For the management at Naveen Jindal-led Jindal Steel and Power (JSPL), the need to build a business continuity plan and have disaster-response protocols in place, arose in the month of February itself. When Kerala declared COVID a state-wide calamity on February 3, the top leadership at JSPL began working on a plan for the future.
Karan Sandhu, chief learning officer (CLO), Jindal Steel and Power, says that the Company undertook measures to cordon off large areas within the factory townships, built quarantine facilities and contraptions for hands-free hand washing and through the CSR arm of the organisation, built and distributed N-95 and washable masks amongst its employees and their families. All this happened in the beginning of March, as Sandhu says, even before the national quarantine hit the country.
Being part of the essential services, the plants at JSPL remained functional throughout, operating with minimum capacity in staggered shifts to maintain physical distancing as per government norms. Within the plants and townships, medical teams and hospitals are available around the clock for any emergency.
Interestingly, JSPL recorded its highest ever export of steel and related products in the month of April. Its steel plant in Angul recorded the highest ever production of hot metal last month.
In the corporate offices, on the other hand, employees and managers participated in rehearsals simulating a remote-working scenario, just to get used to the practice. The plan was to familiarise people with online collaborative tools, such as Zoom and Google Hangouts. In addition, the Company set up protocols and ground rules, such as regular morning and evening huddles to discuss the events of the day and prepare for the next.
During this time, managers have to understand the psychological condition of the employees and help them ease into the new normal
Doing so helped them avoid unprecedented hurdles in working from home. For instance, it was during one of these rehearsals that the team working under Sandhu discovered a snag in the firewall, which was solved immediately by the in-house IT team. “Many of the C-suite leaders have the experience of working remotely and this helped us in putting together a plan faster,” says Sandhu.
Going back to office
Office resumed with the minimum 33 per cent capacity initially, and only after a thorough fumigation of the entire complex.
Within the office, extra measures have been taken to ensure that there is minimum touching of surfaces and maximum physical distancing is maintained.
Two thirds of the chairs have locked up as the number of people using them has reduced. Dustbin lids have been removed to ensure easy and contactless disposal of garbage. High-touch areas, such as restroom doors are kept open so that people can use the facilities without having to touch any surface. Privacy is still maintained, of course. The number of people allowed in the lifts has been further limited, and hand sanitisers have been placed outside every door, even in the basement parking space. Apart from these, precautions such as wearing of mask at all times, are mandatory within the office premises.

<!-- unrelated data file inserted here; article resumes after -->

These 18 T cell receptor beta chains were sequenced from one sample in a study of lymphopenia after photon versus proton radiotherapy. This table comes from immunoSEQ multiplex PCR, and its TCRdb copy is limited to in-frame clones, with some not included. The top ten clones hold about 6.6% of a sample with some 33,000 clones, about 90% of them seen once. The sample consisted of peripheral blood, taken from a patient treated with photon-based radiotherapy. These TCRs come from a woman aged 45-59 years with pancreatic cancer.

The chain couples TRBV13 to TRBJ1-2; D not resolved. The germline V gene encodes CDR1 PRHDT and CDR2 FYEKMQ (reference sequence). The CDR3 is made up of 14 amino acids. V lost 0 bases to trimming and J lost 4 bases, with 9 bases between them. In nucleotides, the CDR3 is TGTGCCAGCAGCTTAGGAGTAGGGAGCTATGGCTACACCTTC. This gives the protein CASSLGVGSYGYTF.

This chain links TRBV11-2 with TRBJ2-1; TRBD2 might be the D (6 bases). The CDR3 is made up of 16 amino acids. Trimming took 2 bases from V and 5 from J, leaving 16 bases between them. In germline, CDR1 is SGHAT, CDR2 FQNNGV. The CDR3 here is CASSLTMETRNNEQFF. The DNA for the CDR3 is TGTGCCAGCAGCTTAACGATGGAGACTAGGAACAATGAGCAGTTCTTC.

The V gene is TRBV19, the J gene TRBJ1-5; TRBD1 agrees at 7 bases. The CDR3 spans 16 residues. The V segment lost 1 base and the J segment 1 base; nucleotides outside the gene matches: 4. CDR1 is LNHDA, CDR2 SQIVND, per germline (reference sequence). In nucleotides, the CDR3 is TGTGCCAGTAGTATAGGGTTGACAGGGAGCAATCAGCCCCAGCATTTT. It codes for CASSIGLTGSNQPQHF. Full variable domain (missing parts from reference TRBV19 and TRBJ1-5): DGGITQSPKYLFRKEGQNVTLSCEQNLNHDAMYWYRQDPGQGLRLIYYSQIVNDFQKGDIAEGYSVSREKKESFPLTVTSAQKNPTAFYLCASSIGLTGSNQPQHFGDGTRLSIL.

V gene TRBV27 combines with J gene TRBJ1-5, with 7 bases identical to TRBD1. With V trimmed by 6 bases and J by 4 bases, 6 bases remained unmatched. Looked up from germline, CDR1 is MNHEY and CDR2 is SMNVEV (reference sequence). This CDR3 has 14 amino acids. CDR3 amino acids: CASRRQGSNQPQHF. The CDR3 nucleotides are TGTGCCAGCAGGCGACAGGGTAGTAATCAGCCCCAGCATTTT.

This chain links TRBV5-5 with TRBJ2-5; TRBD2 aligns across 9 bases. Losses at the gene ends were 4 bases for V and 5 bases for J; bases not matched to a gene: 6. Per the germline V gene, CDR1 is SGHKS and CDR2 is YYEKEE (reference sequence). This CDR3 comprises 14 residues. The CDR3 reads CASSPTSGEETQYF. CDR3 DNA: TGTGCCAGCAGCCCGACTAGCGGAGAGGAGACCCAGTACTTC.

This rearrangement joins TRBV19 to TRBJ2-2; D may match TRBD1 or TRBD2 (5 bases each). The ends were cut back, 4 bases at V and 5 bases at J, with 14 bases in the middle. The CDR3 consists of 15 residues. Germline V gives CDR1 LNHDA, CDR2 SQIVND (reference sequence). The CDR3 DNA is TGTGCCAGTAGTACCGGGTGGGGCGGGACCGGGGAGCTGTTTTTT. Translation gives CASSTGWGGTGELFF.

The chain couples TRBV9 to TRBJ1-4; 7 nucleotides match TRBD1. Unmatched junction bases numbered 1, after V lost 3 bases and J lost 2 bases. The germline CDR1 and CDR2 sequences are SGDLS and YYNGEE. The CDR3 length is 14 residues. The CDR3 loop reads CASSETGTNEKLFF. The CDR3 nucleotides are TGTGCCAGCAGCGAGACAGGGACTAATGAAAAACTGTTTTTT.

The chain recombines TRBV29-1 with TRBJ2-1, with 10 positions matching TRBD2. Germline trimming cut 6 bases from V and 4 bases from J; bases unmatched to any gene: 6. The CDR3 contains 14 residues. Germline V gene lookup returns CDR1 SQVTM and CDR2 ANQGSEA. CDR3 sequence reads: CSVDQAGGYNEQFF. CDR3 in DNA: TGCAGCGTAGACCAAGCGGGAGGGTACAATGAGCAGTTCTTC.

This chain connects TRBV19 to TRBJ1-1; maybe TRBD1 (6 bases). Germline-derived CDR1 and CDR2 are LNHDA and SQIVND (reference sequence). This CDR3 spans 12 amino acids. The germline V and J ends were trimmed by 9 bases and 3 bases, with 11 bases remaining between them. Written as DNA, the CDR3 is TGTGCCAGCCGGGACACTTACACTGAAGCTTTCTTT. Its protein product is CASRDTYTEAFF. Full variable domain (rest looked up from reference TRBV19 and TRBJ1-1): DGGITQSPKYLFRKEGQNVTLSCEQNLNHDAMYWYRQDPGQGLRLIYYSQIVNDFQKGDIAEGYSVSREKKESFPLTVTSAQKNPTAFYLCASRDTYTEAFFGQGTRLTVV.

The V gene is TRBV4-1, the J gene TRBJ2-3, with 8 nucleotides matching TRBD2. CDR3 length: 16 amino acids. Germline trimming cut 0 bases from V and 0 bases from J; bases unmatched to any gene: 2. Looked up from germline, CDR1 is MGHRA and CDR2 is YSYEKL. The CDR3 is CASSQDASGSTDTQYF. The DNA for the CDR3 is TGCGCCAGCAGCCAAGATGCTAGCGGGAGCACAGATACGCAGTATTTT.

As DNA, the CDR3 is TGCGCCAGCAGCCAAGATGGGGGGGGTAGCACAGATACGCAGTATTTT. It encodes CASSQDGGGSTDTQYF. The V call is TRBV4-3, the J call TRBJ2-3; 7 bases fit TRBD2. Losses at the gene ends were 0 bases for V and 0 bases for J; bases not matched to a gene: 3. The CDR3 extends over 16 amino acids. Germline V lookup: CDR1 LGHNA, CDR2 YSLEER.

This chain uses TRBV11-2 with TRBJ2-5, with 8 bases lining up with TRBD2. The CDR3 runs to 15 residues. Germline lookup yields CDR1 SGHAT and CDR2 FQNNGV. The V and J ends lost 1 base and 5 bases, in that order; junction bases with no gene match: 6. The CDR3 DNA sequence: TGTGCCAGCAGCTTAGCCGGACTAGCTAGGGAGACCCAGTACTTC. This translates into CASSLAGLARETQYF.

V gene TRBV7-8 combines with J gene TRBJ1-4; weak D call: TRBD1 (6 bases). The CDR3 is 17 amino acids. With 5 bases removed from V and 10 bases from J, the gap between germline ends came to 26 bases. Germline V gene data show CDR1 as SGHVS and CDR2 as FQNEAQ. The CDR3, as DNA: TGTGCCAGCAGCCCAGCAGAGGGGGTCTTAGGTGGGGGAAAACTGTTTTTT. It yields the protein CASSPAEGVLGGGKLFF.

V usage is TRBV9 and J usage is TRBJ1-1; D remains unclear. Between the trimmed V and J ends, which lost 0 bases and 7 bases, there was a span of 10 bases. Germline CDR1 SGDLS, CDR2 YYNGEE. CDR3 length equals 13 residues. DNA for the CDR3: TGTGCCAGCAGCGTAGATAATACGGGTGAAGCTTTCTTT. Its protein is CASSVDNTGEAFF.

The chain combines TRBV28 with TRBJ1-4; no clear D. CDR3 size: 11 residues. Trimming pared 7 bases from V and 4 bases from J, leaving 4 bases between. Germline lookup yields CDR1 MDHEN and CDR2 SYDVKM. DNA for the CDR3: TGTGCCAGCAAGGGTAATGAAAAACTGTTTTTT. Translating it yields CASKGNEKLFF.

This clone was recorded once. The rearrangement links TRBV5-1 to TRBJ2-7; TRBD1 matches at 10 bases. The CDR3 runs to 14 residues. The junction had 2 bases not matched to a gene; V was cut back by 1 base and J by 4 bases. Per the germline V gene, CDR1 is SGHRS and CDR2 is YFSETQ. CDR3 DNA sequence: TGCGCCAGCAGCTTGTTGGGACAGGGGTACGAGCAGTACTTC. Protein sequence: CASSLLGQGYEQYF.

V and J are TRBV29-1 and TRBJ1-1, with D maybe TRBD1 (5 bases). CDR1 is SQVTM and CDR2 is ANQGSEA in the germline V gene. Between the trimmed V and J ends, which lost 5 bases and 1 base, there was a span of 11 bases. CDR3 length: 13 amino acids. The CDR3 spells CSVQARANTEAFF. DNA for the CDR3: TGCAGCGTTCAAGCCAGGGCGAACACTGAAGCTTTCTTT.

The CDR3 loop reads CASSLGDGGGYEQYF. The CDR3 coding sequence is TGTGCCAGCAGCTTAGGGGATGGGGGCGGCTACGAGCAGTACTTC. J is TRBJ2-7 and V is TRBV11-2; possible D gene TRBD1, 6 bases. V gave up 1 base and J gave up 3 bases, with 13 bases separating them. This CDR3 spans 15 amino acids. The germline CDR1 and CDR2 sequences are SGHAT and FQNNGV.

Truck drivers have been allotted a special area within the plant, which is sanitised regularly and equipped with food and resting facilities for their use. This has been done to protect these drivers and the rest of the employees in the plants from spreading the virus unknowingly. Due to the nature of their job, drivers are prohibited from loitering around the campus. In addition, the turnaround time for loading and unloading has also been reduced so that trucks are able to come in and go out faster, without any loss of time and pose less of a risk for the other employees in the area.
From an HR standpoint, this will show us leaders at every level, and this is the moment for people to step up
Yet another precautionary measure taken by the Company for its corporate office employees is the spraying of their vehicles with a disinfectant before they leave at the end of the day. Employees queue up to have their vehicles sprayed. “I like to think of it as a gesture from the Company towards our employees to get home safe,” says Sandhu.
Learning and engagement
All formal offline learning activities were put on hold by the organisation, in the month of March itself, and some have now been moved online. For the plant workers, on the other hand, on-the-job learning has been an on-going process as usual. As Sandhu elucidates,
“The plants and factories being high-risk areas, continuous training and retraining is a must in all circumstances, to avoid serious injuries or worse. “On the job mentoring is an on-going process in the plants,” he adds.
As for the rest of the corporate employees, a host of webinars are organised regularly with each one lasting 45 minutes to an hour at max. Leaders also engage through online conversations, where they discuss their professional and personal journeys with the employees.
In addition, employees are sent easy-to-learn business concepts in the form of short, one-minute video lessons. Moreover, there is a curated list of courses on the steel industry, which employees can pursue at will. All webinars, sessions and courses are available to the employees on demand.
Sandhu elaborates how this is the time that will make or break organisations and define leaders. Empathy and compassion are the need of the hour. Moreover, businesses need to be agile and form crisis-management groups early on, because what the future holds is still unclear.
“During this time, managers have to understand the psychological condition of the employees and help them ease into the new normal,” explains Sandhu. It is important to acknowledge the stress of the employees in the plants, and their concerns about their own families.
“From an HR standpoint, this will show us leaders at every level, and this is the moment for people to step up,”concludes Sandhu.